Interview with Wang Shu, Amateur Architecture Studio

Wang Shu recounts the idea behind Decay of a Dome, back to architecture's origins and back to Chinese tradition, in the name of sustainability.

Can you tell us about your installation here at the Arsenale?
It stems from my research in recent years. I have been thinking about new things. My work has always influenced other Chinese architects but focused on high-rise structural systems using concrete, which makes them heavy. I wanted to look into the traditional Chinese habitat and found some interesting things. For example, there is no basement, they didn't destroy the land and the building is very light. It can be constructed fast but is good quality and there is a clear architectural principle behind it. So, I conducted research into light structures. Maybe it will give Chinese architecture a new direction. This structure is the result of my research.

What was your answer to the theme of this year's Biennale, "People Meet in Architecture"?
I don't believe that architecture is just about the works, as in art. It is also the construction process. People live in fine houses but they learn nothing about architecture unless they are professional architects, even when they have the chance to do so during the construction process. So, I had this idea. This structure adopts a very clear and simple principle: one principle and sticks all the same size; it is a small, everyday material but many people working together can build a huge space. This particular space is about 15 metres in circumference and approximately four metres high. Ten people working together could finish it in one day. Here, we had just three people and they finished it in three days, so it is a very exciting process. It is about people working together to construct something – that is the meaning of architecture. Today, architecture is too professional and there is too much digital design. I think architecture should go back to its origins.

Did you choose wood for this installation because it is a traditional Chinese material?
Wood is a traditional Chinese architectural material and this structure is an architectural prototype. It is a dome but there are no domes in Chinese history. They are a Western architectural form but this structure is not Western. It is very similar to traditional Chinese architectural structures, made with simple wood sticks and a simple fixing system. This one is simpler than traditional Chinese architecture because the sticks are not fixed together. They are simply placed on each other and their rectangular shape and gravity do the rest. I used window fasteners just for safety but they weren't necessary. Another issue is how to keep tradition alive. If you keep tradition unchanged, it will die. If you simply copy tradition, it will also die. There has to be creative input. I think that you can keep tradition alive in this world by combining traditional principles and modern techniques. This is very important for real life. We should keep some things from the past, not just the new. It is crucial to keep things from the past.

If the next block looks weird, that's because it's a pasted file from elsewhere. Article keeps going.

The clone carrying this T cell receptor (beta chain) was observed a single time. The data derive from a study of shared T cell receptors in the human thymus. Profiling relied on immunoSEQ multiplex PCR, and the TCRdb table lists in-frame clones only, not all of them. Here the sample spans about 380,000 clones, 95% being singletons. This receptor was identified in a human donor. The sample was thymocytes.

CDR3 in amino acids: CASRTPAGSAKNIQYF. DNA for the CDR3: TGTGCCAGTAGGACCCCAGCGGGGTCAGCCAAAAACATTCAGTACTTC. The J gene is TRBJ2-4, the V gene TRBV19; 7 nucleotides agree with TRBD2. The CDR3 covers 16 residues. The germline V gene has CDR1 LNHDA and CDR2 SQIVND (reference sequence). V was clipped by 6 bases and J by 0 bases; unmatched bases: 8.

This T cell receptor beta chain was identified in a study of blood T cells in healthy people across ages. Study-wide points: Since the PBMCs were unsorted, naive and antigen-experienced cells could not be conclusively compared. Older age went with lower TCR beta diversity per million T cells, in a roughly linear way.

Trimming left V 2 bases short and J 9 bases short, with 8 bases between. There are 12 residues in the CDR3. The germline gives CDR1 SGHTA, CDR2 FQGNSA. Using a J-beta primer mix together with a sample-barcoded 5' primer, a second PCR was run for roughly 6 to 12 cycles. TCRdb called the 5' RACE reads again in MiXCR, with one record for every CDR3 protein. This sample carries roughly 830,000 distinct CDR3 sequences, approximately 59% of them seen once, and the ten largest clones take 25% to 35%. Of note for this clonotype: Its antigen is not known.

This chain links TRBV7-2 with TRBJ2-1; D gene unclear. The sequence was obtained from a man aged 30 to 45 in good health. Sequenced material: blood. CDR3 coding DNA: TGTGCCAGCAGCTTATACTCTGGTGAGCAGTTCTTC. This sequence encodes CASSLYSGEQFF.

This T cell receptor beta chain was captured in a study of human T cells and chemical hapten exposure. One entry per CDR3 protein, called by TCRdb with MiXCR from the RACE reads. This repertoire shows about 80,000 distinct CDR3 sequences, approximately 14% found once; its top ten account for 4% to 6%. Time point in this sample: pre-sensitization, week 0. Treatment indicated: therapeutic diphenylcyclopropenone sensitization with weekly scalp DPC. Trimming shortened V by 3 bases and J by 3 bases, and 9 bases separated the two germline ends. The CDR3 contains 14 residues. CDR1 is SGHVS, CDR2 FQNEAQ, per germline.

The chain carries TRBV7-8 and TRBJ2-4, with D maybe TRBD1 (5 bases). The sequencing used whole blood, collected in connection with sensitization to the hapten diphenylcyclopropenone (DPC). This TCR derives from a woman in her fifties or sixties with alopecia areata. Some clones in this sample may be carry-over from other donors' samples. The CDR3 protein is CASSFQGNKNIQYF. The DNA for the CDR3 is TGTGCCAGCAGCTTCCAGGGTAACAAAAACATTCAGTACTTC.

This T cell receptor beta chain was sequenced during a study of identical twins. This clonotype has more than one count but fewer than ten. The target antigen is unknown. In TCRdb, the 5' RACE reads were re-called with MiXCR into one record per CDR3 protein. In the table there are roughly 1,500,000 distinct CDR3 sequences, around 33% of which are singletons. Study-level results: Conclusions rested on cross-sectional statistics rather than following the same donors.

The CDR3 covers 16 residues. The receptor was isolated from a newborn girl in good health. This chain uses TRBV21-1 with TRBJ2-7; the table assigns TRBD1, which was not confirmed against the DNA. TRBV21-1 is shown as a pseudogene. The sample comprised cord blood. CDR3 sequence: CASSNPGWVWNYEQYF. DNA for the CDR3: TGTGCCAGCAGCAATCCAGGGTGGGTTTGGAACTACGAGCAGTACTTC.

But China seems to be taking another direction and destroying its past...
This applies especially to China. In China, we have demolished more than 90% of our traditional buildings in the past 20 years in cities and towns alike. It is a disaster and we have no future if we do not care about tradition. The future is not all science and hi-tech.

Beside this special mention, you have also just won an important prize from the Schelling Foundation...
It is for my work over the past ten years. I started afresh after the year 2000. I started thinking about the situation in China, about tradition in China and the future. I was especially concerned about the disaster of traditional buildings being knocked down everywhere. It produced a large amount of waste material so I used lots of recycled materials in my buildings, not just in small experiments but in large-scale projects such as school campuses, museums and a huge public building. But I am giving people time to embrace my ideas. It is very important to focus on recycling and sustainability. Then, there is the Chinese culture. We have to think long and hard about it. It is not just about doing popular things. In China, everything is popular now but, if that is all they do, the Chinese culture will die and it is coming very close. I think raising this awareness is the purpose of my work and the jury of the Shelling award knew that. China is a huge country that is developing very fast and increasingly influencing the rest of the world. If it does not take the right path, it will be disastrous for the whole world. It needs to do some serious thinking and take action. When people ask about the meaning of my work, I say that I may not be perfect but my message is that in China the impossible can become possible.

What comes next after the Biennale?
Next, I don't know. For this exhibition I received an email after a lecture asking whether I was interested in participating in this exhibition and, if so, to send a brief outline and sketch. I sent both and received the OK to get started. We had numerous clear and precise exchanges on the idea. For example, they said they would include two columns, which was a good idea. I think they add meaning to this work which I have called the "Decay of a Dome". There is a cultural issue. The dome is based on a precise principle but I had it built high and you start to get disorder at the base when it reaches a certain height. This is interesting culturally because the Chinese have no problem accepting this disorder but it is not the same for the Western world.

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